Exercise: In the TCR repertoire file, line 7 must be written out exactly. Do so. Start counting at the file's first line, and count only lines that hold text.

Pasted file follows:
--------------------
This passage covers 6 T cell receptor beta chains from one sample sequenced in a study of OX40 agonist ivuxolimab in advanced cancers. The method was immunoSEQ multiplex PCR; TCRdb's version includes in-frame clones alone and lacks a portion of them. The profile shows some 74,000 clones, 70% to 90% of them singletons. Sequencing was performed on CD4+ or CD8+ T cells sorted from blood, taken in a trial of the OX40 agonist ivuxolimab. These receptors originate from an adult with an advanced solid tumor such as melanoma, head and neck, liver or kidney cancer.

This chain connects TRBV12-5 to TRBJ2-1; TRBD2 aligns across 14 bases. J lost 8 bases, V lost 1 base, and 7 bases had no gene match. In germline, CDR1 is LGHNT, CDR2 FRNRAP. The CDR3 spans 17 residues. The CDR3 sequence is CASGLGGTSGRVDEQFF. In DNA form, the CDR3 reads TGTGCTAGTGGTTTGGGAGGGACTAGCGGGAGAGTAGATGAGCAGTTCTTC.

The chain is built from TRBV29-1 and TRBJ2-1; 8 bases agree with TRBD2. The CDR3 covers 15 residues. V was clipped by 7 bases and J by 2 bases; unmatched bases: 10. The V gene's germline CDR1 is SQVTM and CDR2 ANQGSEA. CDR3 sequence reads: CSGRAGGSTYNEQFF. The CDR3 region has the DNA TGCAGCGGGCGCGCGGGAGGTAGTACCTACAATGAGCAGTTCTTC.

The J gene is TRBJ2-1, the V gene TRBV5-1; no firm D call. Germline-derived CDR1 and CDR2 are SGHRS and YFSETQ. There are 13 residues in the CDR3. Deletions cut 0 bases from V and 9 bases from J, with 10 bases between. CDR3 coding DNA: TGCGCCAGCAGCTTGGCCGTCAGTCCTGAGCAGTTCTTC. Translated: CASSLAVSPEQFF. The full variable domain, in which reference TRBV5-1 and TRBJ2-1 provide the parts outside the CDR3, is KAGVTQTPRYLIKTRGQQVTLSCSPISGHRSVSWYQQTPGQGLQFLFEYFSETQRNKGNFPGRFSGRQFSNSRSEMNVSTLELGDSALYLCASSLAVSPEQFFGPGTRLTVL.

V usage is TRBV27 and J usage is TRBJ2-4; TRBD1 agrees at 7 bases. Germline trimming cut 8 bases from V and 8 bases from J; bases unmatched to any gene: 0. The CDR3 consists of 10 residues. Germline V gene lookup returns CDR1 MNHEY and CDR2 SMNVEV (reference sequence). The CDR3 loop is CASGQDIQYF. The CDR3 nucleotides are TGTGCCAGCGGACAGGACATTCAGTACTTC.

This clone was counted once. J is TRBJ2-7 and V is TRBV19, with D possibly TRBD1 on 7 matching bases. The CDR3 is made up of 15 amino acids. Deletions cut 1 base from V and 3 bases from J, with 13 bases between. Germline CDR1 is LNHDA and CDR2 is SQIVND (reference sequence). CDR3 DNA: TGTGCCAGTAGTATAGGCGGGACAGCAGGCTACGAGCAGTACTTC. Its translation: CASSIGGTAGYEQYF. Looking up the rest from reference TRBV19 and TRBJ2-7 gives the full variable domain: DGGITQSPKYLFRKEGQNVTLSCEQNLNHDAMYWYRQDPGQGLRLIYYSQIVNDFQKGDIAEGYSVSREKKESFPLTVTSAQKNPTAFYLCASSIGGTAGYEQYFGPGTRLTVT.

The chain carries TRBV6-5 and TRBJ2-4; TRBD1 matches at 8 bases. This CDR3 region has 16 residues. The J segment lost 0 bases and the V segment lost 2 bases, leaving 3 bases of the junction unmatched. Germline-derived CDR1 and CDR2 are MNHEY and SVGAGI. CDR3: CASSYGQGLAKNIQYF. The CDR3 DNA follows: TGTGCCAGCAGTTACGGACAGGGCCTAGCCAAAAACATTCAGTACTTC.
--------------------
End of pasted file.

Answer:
The chain carries TRBV6-5 and TRBJ2-4; TRBD1 matches at 8 bases. This CDR3 region has 16 residues. The J segment lost 0 bases and the V segment lost 2 bases, leaving 3 bases of the junction unmatched. Germline-derived CDR1 and CDR2 are MNHEY and SVGAGI. CDR3: CASSYGQGLAKNIQYF. The CDR3 DNA follows: TGTGCCAGCAGTTACGGACAGGGCCTAGCCAAAAACATTCAGTACTTC.